The little top is the Skipper Sailor Shirt (Ottobre 3-2009-13). Like the matching dress, it is small but seems wide. Maybe it won't look wide on small, round baby Lucas. I used a nice crisp cotton sateen for the collar - it was the only white fabric I had on hand besides batiste and happily it's the perfect weight.

And the shorts are the Ahoy Baby Shorts from Ottobre 3-2009-13. They have a mock fly front and a back yoke. Both the top and shorts are made of chambray from I used so little of my yardage with these tiny garments, I have plenty left for whatever I was going to make in the first place.

Now back to my regularly scheduled stitching.

Thursday, August 12, 2010

Baby Ahoy!

My regular stitching is interrupted this week due to the arrival of two new relatives. First up, for baby Isabelle, is a sailor dress and bloomers (because all sailors wear bloomers, right?). The blue bandana-print fabric is leftover from my recent blouse.

I love the sailor collar with the trim, although I'm sure it's not a style I'll make too often.

The dress is the Mariner Sailor Dress (Ottobre 3-2009-15) and the bloomers are the Cassia velour shorts (Ottobre 3-2009-2), which I've made a handful of times. Both are size 62, which equates to a size 3 months, but the dress seems very wide and roomy.
Stay tuned for the baby boy version of this outfit!

Friday, August 6, 2010

Bandana Blues

It was nice to have a bright and sunny day today following a week of stomach flu (in the middle of summer?). Four year old Grace somehow escaped, but the rest of us went down one-by-one like dominoes. To celebrate renewed good health, we headed out to visit the arboretum, me sporting my new summer top.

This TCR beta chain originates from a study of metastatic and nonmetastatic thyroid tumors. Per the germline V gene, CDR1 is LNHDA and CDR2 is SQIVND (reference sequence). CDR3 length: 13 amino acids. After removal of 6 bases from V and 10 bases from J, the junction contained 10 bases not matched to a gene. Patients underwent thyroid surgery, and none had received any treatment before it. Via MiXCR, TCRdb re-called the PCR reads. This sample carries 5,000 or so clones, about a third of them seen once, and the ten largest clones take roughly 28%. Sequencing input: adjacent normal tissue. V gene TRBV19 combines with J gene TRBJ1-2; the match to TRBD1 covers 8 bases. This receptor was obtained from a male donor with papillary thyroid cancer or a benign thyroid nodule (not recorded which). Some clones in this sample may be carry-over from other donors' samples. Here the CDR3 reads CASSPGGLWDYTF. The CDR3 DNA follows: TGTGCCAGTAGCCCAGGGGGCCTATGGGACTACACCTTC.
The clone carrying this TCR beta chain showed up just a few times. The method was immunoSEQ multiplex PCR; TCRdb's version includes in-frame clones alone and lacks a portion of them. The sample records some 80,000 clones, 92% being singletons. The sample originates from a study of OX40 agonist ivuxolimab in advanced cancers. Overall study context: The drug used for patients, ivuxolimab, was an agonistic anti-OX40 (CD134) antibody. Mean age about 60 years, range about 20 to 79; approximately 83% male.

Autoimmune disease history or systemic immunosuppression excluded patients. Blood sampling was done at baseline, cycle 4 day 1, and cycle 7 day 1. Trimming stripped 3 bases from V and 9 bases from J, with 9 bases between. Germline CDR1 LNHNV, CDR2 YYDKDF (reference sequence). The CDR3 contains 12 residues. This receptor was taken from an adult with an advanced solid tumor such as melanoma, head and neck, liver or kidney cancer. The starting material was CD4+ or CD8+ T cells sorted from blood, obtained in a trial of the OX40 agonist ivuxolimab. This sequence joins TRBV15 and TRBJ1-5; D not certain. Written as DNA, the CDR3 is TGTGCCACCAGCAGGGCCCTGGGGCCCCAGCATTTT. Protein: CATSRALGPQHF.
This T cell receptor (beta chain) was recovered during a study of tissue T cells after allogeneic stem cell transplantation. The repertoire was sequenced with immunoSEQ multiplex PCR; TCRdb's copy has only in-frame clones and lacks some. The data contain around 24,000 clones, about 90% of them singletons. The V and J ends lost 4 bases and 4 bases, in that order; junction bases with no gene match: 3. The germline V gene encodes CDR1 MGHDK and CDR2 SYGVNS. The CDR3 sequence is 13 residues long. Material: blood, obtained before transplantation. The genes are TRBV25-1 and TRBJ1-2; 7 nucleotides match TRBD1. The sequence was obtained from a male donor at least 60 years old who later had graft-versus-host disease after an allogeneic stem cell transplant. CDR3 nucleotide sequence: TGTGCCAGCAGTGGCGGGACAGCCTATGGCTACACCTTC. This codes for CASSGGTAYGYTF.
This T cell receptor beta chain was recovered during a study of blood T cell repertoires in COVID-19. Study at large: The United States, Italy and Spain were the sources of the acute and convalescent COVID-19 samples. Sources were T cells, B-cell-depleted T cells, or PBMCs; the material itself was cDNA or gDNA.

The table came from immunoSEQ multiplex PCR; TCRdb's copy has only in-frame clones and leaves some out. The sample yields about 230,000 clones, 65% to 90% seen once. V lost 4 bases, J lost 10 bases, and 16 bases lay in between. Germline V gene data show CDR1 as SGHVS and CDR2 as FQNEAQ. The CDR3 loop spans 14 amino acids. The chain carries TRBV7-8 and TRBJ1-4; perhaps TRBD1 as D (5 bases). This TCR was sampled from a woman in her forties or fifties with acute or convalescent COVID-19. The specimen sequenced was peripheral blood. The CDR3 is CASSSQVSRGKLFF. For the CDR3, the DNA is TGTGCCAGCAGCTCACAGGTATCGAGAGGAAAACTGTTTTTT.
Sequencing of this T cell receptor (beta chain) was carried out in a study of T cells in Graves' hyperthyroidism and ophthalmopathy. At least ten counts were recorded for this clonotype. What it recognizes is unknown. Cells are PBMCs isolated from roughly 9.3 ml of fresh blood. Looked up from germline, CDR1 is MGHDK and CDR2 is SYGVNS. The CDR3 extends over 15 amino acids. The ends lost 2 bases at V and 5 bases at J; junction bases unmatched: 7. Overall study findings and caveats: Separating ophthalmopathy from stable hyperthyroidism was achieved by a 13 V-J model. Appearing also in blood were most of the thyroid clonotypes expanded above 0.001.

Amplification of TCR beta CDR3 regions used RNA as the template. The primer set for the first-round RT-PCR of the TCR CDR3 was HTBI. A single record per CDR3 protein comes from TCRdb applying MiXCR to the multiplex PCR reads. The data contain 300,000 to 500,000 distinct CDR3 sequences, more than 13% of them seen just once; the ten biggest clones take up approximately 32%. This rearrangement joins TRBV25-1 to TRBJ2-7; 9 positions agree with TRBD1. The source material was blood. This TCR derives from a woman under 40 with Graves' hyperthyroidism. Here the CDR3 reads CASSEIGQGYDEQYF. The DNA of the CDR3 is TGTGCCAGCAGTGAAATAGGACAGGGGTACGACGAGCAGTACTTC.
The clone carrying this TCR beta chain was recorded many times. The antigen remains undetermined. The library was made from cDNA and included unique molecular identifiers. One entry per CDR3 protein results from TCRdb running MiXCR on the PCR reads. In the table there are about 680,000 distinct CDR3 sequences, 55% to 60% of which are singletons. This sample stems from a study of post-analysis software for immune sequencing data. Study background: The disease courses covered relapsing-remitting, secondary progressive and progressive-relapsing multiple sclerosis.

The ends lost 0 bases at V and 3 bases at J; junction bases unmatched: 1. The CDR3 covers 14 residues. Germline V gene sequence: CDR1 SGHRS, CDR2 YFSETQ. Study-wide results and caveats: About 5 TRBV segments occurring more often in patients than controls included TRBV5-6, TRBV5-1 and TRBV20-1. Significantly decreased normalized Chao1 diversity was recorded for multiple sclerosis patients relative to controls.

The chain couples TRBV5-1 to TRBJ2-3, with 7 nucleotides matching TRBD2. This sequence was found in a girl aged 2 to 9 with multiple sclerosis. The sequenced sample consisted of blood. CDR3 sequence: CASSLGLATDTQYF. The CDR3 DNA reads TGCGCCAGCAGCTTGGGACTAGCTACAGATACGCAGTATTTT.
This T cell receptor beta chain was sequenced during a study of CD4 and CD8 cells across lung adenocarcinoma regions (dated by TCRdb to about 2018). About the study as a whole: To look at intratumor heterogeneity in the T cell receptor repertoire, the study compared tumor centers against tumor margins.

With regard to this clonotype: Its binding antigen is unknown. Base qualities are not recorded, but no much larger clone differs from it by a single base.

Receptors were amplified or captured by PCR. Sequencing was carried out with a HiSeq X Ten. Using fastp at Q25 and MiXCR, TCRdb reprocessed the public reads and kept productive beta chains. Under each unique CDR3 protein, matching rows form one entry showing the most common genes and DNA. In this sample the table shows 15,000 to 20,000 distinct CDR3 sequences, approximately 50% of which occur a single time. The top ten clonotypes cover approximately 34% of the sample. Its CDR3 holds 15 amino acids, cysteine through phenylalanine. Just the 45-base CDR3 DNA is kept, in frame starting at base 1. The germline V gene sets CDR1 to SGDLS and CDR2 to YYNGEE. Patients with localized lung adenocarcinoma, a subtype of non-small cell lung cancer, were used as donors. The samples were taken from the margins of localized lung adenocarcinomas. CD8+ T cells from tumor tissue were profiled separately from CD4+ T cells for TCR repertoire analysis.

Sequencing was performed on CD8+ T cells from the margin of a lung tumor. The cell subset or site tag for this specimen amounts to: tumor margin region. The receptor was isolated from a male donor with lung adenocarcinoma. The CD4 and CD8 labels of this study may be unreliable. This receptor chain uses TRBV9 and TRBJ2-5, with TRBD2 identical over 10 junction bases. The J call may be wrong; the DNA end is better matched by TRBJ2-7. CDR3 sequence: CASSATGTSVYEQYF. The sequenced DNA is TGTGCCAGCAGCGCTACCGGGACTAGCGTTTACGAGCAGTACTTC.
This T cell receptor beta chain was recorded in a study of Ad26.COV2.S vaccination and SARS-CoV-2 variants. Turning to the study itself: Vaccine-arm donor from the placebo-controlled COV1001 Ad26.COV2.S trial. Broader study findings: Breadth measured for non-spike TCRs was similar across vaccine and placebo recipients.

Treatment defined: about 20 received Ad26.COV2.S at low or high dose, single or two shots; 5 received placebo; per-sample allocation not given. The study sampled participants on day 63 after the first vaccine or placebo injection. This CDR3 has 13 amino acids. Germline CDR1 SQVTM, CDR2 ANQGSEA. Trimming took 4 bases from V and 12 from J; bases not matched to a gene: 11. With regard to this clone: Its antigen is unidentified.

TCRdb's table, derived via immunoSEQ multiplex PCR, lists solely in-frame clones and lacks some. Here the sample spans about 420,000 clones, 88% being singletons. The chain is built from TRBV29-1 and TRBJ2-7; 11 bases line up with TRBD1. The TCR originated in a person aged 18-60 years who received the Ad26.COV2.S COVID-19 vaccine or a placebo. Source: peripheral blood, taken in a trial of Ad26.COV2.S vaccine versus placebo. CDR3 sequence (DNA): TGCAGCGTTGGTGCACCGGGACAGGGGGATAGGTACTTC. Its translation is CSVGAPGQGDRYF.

This blouse is a somewhat complicated affair: dolman sleeves, gathered side seams, collar and collar stand, pleated sleeve hems, belt loop and belt, and buttons. The front bodice is also gathered at the shoulders to the yoke. I made no shoulder adjustments to this one; instead I played with the size of the sleeve hem pleats for a better fit. The armhole was mighty low, too, and I had to stitch up the sides an extra inch.

I don't normally do belts and I'm not sure I'll wear the belt regularly, although I do like the look of it. The fabric is pretty crisp and I knew it probably wouldn't gather terribly smoothly at the sides, but the aesthetically-pleasing bandana print image in my brain overcame my sewing sense.
The pattern is Burda 6-2008-105.

Tuesday, August 3, 2010

Pattern Alteration Resource

A while ago, I did extensive googling to find some online pattern fitting help, and stumbled on Texas A&M University's Extension Service. There are a number of books (Fast Fit is pretty good) and websites (such as vintage sewing) out there dealing with fit but this is by far the best online source I've found. The diagrams show you an example of poor fit, wrinkles and all, and then give you the illustrated paper pattern piece solution.

Here are links to individual articles addressing fitting issues (they are pdfs). Please let me know if a link doesn't work.

Principles of Pattern Alteration

Personal Measurement Chart

Bodice Back Width

Lengthening and Shortening

Even Hip Circumference

Shoulder Slope

Protruding Hip Bone


Back Hip Fullness

Location of Bust Fullness

Special Alterations for Pants (crotch depth, thigh circumference, large pones*)

Prominent Posture Problems

Upper Arm Sleeve Width

Hollow Chest

Sway Back

Shoulder Length

Large Abdomen

Increasing Bodice Front Fullness (FBA)

*I'm assuming "pones" refer to a body part, but the best my dictionary sources can give me is "cornbread" or "the player to the right of the dealer". If you have a problem with your cornbread, please refer to a cookbook.

©2009 21 Wale | by TNB